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12 February 2015

Will Self: We like to feel cosy in our happy little tribes – but it’s a big world, after all

In my visual field alone there must have been 5,000 people suffering.

By Will Self

On the terrace of the Hotel Alsisar Halevi, the guests waft about in the shifting shades of the Indian night. Braziers are alight, sending streams of sparks shimmering into the local and empurpled void; I clutch my orange juice and am perfectly at ease in my conversational group of one. Then Faisal approaches: he has a fawn pullover, cords and thick sideburns of hipsterish extent. He introduces himself and says that he knows of me and my recent travails (I’ve spent the day being shot up with muscle relaxant and going for X-rays, suspecting a cracked rib after a fall sustained while kicking a ball for the dog), because a friend texted him moments ago, who shares a mutual friend with my daughter, who’s accompanying me on this visit to the Jaipur Literary Festival.

“Wow,” I say, “it’s a small world indeed when this feedback-loop of social connectivity lassoes you on a terrace thousands of miles from home.” Then I check myself: isn’t it absurd to be saying such things when all around us swirls the great whirl of Indian humanity, a multitude currently numbered in the region of 1.2 billion? I vouchsafe this to Faisal but he dissents: “No, it is a small world, if you mean people who speak English and have disposable income . . .”

He runs on – but I’m already crunching the numbers aloud, adding guestimates of the US population to those of the Anglophone Africans, Asians and so forth. Meanwhile, Faisal further shrink-wraps his small world: “. . . and an elite education . . .”

“Whoa!” I pull him up short. “That’s a hell of a qualification and, besides, what exactly do you mean by ‘an elite education’?”

We kick this one around for a bit (dangerous in my condition), before agreeing there can be at best 100 million of this ilk smeared across the mondial canvas. I suppose I can understand Faisal, hailing as he does from such a populous place, finding even this multitudinous company to be, um, claustrophobic. But recall: I was perfectly happy in my colloquy of one. When I first went to India in 1984, its population was a paltry 750 million, while the world’s overall was around 4.5 billion. Thirty very odd years later, India has increased by around seven Britains’ worth, while the world has stuffed itself with two full Indias (if you see what I mean) and called for more poppadoms.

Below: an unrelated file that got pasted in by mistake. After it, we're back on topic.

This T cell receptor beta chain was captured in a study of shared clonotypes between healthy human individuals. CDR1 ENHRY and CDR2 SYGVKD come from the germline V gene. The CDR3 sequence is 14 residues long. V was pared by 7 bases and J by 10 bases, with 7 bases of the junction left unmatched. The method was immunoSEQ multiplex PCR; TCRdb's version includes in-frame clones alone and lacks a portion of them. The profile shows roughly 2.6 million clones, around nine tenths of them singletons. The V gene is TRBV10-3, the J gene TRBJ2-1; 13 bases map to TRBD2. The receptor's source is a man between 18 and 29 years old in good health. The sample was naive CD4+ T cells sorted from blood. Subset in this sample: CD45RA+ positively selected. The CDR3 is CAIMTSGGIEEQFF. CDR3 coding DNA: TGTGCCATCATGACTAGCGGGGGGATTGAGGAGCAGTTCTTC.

I remember standing outside the Red Fort in Delhi and realising that within my visual field alone there must be 5,000 people who were – judging by their appearance – suffering. They were emaciated; they had sores and chancres; many hundreds of men were simply standing there, staring listlessly, with flies hovering around their eyes. Old women lay by the roadside on piles of rags and vice versa. Children played with shit. Good little liberal humanist that I was, I felt outraged that such things could be going on. After all, as I understood it, everybody – with a little help, admittedly – was capable of being both rational and altruistic, so what I was witnessing had to be the result of a cock-up in the distribution department. Happiness and good health simply weren’t being spread about enough.

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That was then: I’m no longer a good little liberal humanist and, though I hope I feel as much compassion as I ever did, I’m afraid I accept that while efforts to ameliorate poverty should always be made, by the same token, some people will always remain in the shit. What bamboozles me about our attitudes to our pullulating population is the strange ulterior accord between liberal humanists and the every-sperm-is-sacred theists they otherwise so excoriate. Humanists, revering the human as they do, cannot in their innermost being object to an extra billion people here or there and underlying this is a perverse utilitarian calculus: it may be objected that with greater numbers the happiness of any given individual decreases but, since the desideratum is greatest possible happiness of the greatest possible number, a few billion more marginally less in the shit counts as a triumph of progress.

At least, this is what I want to convey to Faisal; this and the strangely vertiginous condition of contemporary humanity, always seeking to make the world we live in cosy by fashioning our own little tribal groups out of the rampaging hordes. I begin to expatiate in this manner, using the analogy of those peculiarly pleasing machines they have at airports that swaddle your suitcases in shrink-wrapping.

“You see, Faisal,” I say, “you have to think of the world as a suitcase that’s been packed too full; the obvious thing to do is leave some stuff behind but that’s not the way humanity behaves. Instead we try to wrap the thing tighter and tighter – arguably that’s the role of the social media that informed you about my doings. It’s a transparent film we stretch over our faces, pulling them into some semblance of familiarity, but this is a futile endeavour. It doesn’t matter how hard we try; we can’t transform 100 million people into a happy little family . . .” And I would continue in this vein, were it not that Faisal, muttering an apology, leaves me to myself and wanders off to join a much larger group on the other side of the terrace.

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